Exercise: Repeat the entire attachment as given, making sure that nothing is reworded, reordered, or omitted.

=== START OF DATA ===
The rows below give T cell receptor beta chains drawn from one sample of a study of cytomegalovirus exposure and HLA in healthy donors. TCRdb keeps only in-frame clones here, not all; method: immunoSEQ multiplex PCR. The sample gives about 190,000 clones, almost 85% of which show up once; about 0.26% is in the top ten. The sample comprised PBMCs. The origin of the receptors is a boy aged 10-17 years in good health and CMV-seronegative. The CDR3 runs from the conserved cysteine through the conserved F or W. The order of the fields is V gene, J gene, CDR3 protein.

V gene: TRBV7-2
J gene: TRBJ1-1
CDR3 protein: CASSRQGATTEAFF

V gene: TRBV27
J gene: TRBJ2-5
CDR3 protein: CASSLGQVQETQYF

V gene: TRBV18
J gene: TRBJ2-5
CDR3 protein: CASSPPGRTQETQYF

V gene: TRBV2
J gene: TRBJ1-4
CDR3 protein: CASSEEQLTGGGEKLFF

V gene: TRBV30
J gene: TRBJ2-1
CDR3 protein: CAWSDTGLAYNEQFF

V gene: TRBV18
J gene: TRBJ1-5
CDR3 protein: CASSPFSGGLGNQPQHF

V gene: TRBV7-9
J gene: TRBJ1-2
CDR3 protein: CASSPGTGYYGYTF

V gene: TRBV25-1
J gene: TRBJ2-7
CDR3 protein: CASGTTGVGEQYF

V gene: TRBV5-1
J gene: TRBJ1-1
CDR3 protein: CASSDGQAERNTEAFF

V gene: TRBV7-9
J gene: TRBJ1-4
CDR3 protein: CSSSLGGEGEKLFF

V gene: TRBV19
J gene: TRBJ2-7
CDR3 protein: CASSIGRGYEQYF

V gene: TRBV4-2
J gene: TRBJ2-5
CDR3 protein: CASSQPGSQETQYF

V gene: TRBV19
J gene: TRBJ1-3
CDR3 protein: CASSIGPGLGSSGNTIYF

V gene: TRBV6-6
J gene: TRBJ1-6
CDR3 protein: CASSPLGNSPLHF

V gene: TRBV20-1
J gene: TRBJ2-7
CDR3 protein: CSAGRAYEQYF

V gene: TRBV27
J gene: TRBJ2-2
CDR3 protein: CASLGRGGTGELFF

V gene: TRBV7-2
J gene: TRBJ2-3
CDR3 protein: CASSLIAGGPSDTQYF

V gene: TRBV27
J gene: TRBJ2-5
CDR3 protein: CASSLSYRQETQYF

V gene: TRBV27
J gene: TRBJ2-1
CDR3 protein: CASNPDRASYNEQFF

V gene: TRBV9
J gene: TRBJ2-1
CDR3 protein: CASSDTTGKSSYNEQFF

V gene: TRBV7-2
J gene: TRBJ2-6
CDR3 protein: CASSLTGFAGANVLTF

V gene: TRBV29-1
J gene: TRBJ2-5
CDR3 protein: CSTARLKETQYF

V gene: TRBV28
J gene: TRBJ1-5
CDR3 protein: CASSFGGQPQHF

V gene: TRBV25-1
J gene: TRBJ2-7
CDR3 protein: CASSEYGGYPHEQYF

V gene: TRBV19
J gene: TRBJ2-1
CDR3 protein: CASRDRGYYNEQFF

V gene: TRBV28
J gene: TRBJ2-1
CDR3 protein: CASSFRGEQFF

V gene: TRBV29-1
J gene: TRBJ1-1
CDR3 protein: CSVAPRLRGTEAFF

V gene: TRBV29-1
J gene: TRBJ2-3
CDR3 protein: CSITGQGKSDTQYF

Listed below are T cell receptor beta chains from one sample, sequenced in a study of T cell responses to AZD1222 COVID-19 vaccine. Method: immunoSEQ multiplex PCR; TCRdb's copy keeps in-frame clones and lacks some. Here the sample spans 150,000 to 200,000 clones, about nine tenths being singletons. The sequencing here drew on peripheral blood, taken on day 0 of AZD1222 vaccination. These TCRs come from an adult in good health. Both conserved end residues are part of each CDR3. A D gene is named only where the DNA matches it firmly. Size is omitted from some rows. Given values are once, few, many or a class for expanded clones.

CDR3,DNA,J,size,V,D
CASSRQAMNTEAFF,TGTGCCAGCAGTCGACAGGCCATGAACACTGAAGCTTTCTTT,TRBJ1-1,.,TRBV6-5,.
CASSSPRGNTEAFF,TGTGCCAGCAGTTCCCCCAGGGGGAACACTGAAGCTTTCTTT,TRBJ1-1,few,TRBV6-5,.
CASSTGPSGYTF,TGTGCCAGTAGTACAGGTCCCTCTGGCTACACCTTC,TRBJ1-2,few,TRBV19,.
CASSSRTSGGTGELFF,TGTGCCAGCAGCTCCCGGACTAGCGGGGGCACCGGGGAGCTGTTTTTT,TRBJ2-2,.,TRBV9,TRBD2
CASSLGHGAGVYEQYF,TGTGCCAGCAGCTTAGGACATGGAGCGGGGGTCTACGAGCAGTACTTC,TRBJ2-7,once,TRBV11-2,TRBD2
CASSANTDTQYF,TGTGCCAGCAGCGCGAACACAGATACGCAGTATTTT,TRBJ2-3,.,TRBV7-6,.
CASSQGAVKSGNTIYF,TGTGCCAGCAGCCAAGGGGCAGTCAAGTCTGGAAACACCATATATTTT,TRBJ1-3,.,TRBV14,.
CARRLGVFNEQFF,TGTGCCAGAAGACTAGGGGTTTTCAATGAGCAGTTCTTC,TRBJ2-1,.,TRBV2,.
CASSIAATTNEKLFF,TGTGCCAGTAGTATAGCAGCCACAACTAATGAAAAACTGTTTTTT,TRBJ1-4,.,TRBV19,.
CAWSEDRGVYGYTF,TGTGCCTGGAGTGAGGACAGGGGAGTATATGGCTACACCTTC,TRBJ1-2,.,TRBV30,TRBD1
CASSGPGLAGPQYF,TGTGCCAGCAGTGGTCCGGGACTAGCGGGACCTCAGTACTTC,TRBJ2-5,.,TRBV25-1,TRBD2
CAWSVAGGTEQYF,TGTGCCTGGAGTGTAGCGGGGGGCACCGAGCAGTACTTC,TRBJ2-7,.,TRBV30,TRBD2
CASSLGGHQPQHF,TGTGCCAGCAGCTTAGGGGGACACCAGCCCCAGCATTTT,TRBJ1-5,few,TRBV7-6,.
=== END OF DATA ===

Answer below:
The rows below give T cell receptor beta chains drawn from one sample of a study of cytomegalovirus exposure and HLA in healthy donors. TCRdb keeps only in-frame clones here, not all; method: immunoSEQ multiplex PCR. The sample gives about 190,000 clones, almost 85% of which show up once; about 0.26% is in the top ten. The sample comprised PBMCs. The origin of the receptors is a boy aged 10-17 years in good health and CMV-seronegative. The CDR3 runs from the conserved cysteine through the conserved F or W. The order of the fields is V gene, J gene, CDR3 protein.

V gene: TRBV7-2
J gene: TRBJ1-1
CDR3 protein: CASSRQGATTEAFF

V gene: TRBV27
J gene: TRBJ2-5
CDR3 protein: CASSLGQVQETQYF

V gene: TRBV18
J gene: TRBJ2-5
CDR3 protein: CASSPPGRTQETQYF

V gene: TRBV2
J gene: TRBJ1-4
CDR3 protein: CASSEEQLTGGGEKLFF

V gene: TRBV30
J gene: TRBJ2-1
CDR3 protein: CAWSDTGLAYNEQFF

V gene: TRBV18
J gene: TRBJ1-5
CDR3 protein: CASSPFSGGLGNQPQHF

V gene: TRBV7-9
J gene: TRBJ1-2
CDR3 protein: CASSPGTGYYGYTF

V gene: TRBV25-1
J gene: TRBJ2-7
CDR3 protein: CASGTTGVGEQYF

V gene: TRBV5-1
J gene: TRBJ1-1
CDR3 protein: CASSDGQAERNTEAFF

V gene: TRBV7-9
J gene: TRBJ1-4
CDR3 protein: CSSSLGGEGEKLFF

V gene: TRBV19
J gene: TRBJ2-7
CDR3 protein: CASSIGRGYEQYF

V gene: TRBV4-2
J gene: TRBJ2-5
CDR3 protein: CASSQPGSQETQYF

V gene: TRBV19
J gene: TRBJ1-3
CDR3 protein: CASSIGPGLGSSGNTIYF

V gene: TRBV6-6
J gene: TRBJ1-6
CDR3 protein: CASSPLGNSPLHF

V gene: TRBV20-1
J gene: TRBJ2-7
CDR3 protein: CSAGRAYEQYF

V gene: TRBV27
J gene: TRBJ2-2
CDR3 protein: CASLGRGGTGELFF

V gene: TRBV7-2
J gene: TRBJ2-3
CDR3 protein: CASSLIAGGPSDTQYF

V gene: TRBV27
J gene: TRBJ2-5
CDR3 protein: CASSLSYRQETQYF

V gene: TRBV27
J gene: TRBJ2-1
CDR3 protein: CASNPDRASYNEQFF

V gene: TRBV9
J gene: TRBJ2-1
CDR3 protein: CASSDTTGKSSYNEQFF

V gene: TRBV7-2
J gene: TRBJ2-6
CDR3 protein: CASSLTGFAGANVLTF

V gene: TRBV29-1
J gene: TRBJ2-5
CDR3 protein: CSTARLKETQYF

V gene: TRBV28
J gene: TRBJ1-5
CDR3 protein: CASSFGGQPQHF

V gene: TRBV25-1
J gene: TRBJ2-7
CDR3 protein: CASSEYGGYPHEQYF

V gene: TRBV19
J gene: TRBJ2-1
CDR3 protein: CASRDRGYYNEQFF

V gene: TRBV28
J gene: TRBJ2-1
CDR3 protein: CASSFRGEQFF

V gene: TRBV29-1
J gene: TRBJ1-1
CDR3 protein: CSVAPRLRGTEAFF

V gene: TRBV29-1
J gene: TRBJ2-3
CDR3 protein: CSITGQGKSDTQYF

Listed below are T cell receptor beta chains from one sample, sequenced in a study of T cell responses to AZD1222 COVID-19 vaccine. Method: immunoSEQ multiplex PCR; TCRdb's copy keeps in-frame clones and lacks some. Here the sample spans 150,000 to 200,000 clones, about nine tenths being singletons. The sequencing here drew on peripheral blood, taken on day 0 of AZD1222 vaccination. These TCRs come from an adult in good health. Both conserved end residues are part of each CDR3. A D gene is named only where the DNA matches it firmly. Size is omitted from some rows. Given values are once, few, many or a class for expanded clones.

CDR3,DNA,J,size,V,D
CASSRQAMNTEAFF,TGTGCCAGCAGTCGACAGGCCATGAACACTGAAGCTTTCTTT,TRBJ1-1,.,TRBV6-5,.
CASSSPRGNTEAFF,TGTGCCAGCAGTTCCCCCAGGGGGAACACTGAAGCTTTCTTT,TRBJ1-1,few,TRBV6-5,.
CASSTGPSGYTF,TGTGCCAGTAGTACAGGTCCCTCTGGCTACACCTTC,TRBJ1-2,few,TRBV19,.
CASSSRTSGGTGELFF,TGTGCCAGCAGCTCCCGGACTAGCGGGGGCACCGGGGAGCTGTTTTTT,TRBJ2-2,.,TRBV9,TRBD2
CASSLGHGAGVYEQYF,TGTGCCAGCAGCTTAGGACATGGAGCGGGGGTCTACGAGCAGTACTTC,TRBJ2-7,once,TRBV11-2,TRBD2
CASSANTDTQYF,TGTGCCAGCAGCGCGAACACAGATACGCAGTATTTT,TRBJ2-3,.,TRBV7-6,.
CASSQGAVKSGNTIYF,TGTGCCAGCAGCCAAGGGGCAGTCAAGTCTGGAAACACCATATATTTT,TRBJ1-3,.,TRBV14,.
CARRLGVFNEQFF,TGTGCCAGAAGACTAGGGGTTTTCAATGAGCAGTTCTTC,TRBJ2-1,.,TRBV2,.
CASSIAATTNEKLFF,TGTGCCAGTAGTATAGCAGCCACAACTAATGAAAAACTGTTTTTT,TRBJ1-4,.,TRBV19,.
CAWSEDRGVYGYTF,TGTGCCTGGAGTGAGGACAGGGGAGTATATGGCTACACCTTC,TRBJ1-2,.,TRBV30,TRBD1
CASSGPGLAGPQYF,TGTGCCAGCAGTGGTCCGGGACTAGCGGGACCTCAGTACTTC,TRBJ2-5,.,TRBV25-1,TRBD2
CAWSVAGGTEQYF,TGTGCCTGGAGTGTAGCGGGGGGCACCGAGCAGTACTTC,TRBJ2-7,.,TRBV30,TRBD2
CASSLGGHQPQHF,TGTGCCAGCAGCTTAGGGGGACACCAGCCCCAGCATTTT,TRBJ1-5,few,TRBV7-6,.